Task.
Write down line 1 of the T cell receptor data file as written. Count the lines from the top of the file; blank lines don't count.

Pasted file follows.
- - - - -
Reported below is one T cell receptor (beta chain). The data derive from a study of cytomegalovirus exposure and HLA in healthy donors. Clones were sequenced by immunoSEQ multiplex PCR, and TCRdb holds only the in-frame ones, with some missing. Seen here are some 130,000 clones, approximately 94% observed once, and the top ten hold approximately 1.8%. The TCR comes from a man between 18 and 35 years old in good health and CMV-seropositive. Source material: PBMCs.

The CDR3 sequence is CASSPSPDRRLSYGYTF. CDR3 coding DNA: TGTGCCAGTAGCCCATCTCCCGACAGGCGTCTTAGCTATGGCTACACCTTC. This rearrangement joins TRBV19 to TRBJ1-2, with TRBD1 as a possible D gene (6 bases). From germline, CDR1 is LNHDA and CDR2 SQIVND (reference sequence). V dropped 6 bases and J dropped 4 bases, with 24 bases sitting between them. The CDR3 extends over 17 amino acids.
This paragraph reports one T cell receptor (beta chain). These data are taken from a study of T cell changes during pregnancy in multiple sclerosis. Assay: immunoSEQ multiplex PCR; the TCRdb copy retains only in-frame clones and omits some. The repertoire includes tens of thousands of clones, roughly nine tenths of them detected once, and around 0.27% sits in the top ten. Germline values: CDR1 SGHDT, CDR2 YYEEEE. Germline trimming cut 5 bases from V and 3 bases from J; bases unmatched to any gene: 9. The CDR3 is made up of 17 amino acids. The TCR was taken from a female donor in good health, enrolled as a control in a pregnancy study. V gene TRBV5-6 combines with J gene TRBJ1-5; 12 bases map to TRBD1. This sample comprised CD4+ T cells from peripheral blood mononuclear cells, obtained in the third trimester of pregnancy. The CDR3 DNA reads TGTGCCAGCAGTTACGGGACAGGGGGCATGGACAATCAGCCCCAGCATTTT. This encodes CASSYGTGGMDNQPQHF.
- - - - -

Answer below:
Reported below is one T cell receptor (beta chain). The data derive from a study of cytomegalovirus exposure and HLA in healthy donors. Clones were sequenced by immunoSEQ multiplex PCR, and TCRdb holds only the in-frame ones, with some missing. Seen here are some 130,000 clones, approximately 94% observed once, and the top ten hold approximately 1.8%. The TCR comes from a man between 18 and 35 years old in good health and CMV-seropositive. Source material: PBMCs.